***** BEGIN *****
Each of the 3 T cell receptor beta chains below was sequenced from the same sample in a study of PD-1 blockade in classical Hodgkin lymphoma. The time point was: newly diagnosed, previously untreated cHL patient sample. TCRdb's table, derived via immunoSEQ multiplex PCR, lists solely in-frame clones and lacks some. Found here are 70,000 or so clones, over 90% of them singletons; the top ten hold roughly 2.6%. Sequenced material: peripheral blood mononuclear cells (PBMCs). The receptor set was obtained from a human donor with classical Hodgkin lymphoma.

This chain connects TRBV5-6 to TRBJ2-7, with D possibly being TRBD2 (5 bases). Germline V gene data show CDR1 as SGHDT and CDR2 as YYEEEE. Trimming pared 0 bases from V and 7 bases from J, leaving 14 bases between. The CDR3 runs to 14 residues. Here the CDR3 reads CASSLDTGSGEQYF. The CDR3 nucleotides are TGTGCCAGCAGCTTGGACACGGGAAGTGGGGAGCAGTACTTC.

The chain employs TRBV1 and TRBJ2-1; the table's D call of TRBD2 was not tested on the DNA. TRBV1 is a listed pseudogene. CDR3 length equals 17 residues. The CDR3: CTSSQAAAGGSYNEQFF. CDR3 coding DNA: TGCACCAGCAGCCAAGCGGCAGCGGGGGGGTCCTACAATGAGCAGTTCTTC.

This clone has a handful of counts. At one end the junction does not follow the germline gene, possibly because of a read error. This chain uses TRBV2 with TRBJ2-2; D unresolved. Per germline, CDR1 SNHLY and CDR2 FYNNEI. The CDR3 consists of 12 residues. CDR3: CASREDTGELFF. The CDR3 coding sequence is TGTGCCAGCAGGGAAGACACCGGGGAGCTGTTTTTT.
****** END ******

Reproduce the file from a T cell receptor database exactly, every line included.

Each of the 3 T cell receptor beta chains below was sequenced from the same sample in a study of PD-1 blockade in classical Hodgkin lymphoma. The time point was: newly diagnosed, previously untreated cHL patient sample. TCRdb's table, derived via immunoSEQ multiplex PCR, lists solely in-frame clones and lacks some. Found here are 70,000 or so clones, over 90% of them singletons; the top ten hold roughly 2.6%. Sequenced material: peripheral blood mononuclear cells (PBMCs). The receptor set was obtained from a human donor with classical Hodgkin lymphoma.

This chain connects TRBV5-6 to TRBJ2-7, with D possibly being TRBD2 (5 bases). Germline V gene data show CDR1 as SGHDT and CDR2 as YYEEEE. Trimming pared 0 bases from V and 7 bases from J, leaving 14 bases between. The CDR3 runs to 14 residues. Here the CDR3 reads CASSLDTGSGEQYF. The CDR3 nucleotides are TGTGCCAGCAGCTTGGACACGGGAAGTGGGGAGCAGTACTTC.

The chain employs TRBV1 and TRBJ2-1; the table's D call of TRBD2 was not tested on the DNA. TRBV1 is a listed pseudogene. CDR3 length equals 17 residues. The CDR3: CTSSQAAAGGSYNEQFF. CDR3 coding DNA: TGCACCAGCAGCCAAGCGGCAGCGGGGGGGTCCTACAATGAGCAGTTCTTC.

This clone has a handful of counts. At one end the junction does not follow the germline gene, possibly because of a read error. This chain uses TRBV2 with TRBJ2-2; D unresolved. Per germline, CDR1 SNHLY and CDR2 FYNNEI. The CDR3 consists of 12 residues. CDR3: CASREDTGELFF. The CDR3 coding sequence is TGTGCCAGCAGGGAAGACACCGGGGAGCTGTTTTTT.